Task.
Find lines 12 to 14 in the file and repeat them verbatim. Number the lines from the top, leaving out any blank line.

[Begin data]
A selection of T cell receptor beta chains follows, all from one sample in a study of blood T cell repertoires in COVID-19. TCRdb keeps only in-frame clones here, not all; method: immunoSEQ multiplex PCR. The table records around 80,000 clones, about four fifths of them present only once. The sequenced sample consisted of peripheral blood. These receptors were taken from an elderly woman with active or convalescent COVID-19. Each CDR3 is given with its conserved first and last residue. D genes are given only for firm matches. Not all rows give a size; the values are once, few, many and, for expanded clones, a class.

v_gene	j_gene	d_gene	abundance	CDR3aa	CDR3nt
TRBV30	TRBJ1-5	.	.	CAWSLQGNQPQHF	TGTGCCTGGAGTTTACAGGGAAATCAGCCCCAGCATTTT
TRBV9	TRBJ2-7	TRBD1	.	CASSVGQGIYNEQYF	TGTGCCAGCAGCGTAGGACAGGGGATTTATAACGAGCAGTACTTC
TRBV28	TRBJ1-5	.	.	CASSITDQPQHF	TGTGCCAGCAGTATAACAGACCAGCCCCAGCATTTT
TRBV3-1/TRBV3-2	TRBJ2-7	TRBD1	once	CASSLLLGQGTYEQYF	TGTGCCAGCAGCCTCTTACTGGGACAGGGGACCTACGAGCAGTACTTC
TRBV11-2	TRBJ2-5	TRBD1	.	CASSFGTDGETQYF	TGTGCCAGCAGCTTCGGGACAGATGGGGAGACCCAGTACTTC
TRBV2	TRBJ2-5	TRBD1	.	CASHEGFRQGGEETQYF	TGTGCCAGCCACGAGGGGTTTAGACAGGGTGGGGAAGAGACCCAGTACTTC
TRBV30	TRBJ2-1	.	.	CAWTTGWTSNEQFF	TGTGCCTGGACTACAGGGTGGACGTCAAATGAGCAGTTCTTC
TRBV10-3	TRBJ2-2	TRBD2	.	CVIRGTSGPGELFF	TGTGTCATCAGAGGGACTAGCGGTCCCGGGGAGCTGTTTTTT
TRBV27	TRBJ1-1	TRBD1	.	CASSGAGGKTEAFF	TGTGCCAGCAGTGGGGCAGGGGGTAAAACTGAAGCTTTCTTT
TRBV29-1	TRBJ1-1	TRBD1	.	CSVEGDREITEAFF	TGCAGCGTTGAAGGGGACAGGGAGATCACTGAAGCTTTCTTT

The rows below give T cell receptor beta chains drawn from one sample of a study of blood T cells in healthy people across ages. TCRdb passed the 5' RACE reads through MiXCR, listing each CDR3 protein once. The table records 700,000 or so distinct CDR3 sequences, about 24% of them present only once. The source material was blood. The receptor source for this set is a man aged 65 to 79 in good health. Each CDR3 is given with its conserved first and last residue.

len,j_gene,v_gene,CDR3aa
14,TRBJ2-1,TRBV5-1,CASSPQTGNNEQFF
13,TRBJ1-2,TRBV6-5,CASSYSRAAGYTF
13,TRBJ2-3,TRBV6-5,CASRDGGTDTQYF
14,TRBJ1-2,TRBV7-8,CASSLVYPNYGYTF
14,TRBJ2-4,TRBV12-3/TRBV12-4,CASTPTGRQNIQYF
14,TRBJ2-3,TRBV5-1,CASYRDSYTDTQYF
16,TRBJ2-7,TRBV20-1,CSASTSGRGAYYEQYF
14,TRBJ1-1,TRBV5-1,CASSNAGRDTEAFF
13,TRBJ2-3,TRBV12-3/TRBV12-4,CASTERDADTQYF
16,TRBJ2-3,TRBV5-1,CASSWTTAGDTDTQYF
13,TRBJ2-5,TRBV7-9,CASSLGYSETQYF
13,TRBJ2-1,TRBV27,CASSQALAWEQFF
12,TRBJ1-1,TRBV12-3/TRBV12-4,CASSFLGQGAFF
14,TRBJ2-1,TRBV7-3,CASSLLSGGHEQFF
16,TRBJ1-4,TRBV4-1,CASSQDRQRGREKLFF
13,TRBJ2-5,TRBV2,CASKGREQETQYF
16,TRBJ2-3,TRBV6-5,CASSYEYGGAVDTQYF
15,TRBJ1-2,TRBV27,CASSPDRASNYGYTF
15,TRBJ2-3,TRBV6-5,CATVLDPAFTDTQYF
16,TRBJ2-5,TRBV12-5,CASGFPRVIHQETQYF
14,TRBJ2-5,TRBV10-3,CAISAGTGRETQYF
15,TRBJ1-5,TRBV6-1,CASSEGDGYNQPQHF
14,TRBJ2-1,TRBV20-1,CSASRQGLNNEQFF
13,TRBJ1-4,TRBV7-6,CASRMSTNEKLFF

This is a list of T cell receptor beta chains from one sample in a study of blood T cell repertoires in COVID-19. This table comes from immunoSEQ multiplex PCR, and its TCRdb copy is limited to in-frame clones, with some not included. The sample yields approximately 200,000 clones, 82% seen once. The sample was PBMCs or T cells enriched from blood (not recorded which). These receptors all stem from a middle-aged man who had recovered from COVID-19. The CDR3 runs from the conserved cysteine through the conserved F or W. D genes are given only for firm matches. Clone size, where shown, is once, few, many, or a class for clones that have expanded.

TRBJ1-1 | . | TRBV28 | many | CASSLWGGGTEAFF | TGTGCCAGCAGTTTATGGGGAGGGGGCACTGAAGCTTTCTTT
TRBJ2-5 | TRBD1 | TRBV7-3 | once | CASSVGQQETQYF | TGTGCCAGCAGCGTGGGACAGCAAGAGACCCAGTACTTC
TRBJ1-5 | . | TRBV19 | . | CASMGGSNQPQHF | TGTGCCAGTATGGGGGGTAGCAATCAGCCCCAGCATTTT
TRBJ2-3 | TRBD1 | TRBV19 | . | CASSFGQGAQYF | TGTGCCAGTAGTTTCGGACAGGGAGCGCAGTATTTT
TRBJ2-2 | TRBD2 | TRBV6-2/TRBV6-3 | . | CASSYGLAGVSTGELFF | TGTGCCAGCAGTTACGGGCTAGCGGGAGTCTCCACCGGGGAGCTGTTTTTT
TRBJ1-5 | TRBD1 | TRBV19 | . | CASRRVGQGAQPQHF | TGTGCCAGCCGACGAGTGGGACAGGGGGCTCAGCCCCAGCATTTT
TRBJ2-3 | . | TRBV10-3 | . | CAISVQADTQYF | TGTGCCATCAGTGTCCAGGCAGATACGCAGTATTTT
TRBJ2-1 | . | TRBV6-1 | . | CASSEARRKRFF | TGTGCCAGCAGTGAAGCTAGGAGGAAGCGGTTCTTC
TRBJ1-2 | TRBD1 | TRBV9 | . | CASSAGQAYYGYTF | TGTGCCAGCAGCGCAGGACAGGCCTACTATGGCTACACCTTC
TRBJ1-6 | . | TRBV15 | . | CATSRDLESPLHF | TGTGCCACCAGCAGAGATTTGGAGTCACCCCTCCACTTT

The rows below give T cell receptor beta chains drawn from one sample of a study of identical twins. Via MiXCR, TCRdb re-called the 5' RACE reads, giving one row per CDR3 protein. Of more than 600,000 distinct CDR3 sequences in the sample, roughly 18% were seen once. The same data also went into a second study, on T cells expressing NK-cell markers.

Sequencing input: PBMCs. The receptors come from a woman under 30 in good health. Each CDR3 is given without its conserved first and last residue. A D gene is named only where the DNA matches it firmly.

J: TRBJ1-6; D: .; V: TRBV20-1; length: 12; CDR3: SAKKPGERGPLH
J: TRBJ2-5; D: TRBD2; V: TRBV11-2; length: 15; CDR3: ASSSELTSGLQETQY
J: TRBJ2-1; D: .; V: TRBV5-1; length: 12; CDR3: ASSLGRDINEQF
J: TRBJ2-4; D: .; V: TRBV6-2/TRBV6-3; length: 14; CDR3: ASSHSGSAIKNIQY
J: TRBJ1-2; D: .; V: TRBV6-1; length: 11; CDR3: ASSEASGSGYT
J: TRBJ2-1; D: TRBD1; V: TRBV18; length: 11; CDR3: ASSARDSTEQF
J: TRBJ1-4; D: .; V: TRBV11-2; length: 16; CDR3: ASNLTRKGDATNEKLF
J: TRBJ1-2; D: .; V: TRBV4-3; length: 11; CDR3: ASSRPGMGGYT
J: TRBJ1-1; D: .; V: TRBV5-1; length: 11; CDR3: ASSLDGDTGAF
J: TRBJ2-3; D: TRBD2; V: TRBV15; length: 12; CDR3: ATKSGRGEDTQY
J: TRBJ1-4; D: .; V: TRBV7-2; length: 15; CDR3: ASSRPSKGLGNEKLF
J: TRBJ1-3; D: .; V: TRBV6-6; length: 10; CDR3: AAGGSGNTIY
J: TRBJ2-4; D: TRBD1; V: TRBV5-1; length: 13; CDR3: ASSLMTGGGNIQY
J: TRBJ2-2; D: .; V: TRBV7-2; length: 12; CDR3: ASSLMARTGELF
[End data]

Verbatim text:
TRBV29-1	TRBJ1-1	TRBD1	.	CSVEGDREITEAFF	TGCAGCGTTGAAGGGGACAGGGAGATCACTGAAGCTTTCTTT

The rows below give T cell receptor beta chains drawn from one sample of a study of blood T cells in healthy people across ages. TCRdb passed the 5' RACE reads through MiXCR, listing each CDR3 protein once. The table records 700,000 or so distinct CDR3 sequences, about 24% of them present only once. The source material was blood. The receptor source for this set is a man aged 65 to 79 in good health. Each CDR3 is given with its conserved first and last residue.

len,j_gene,v_gene,CDR3aa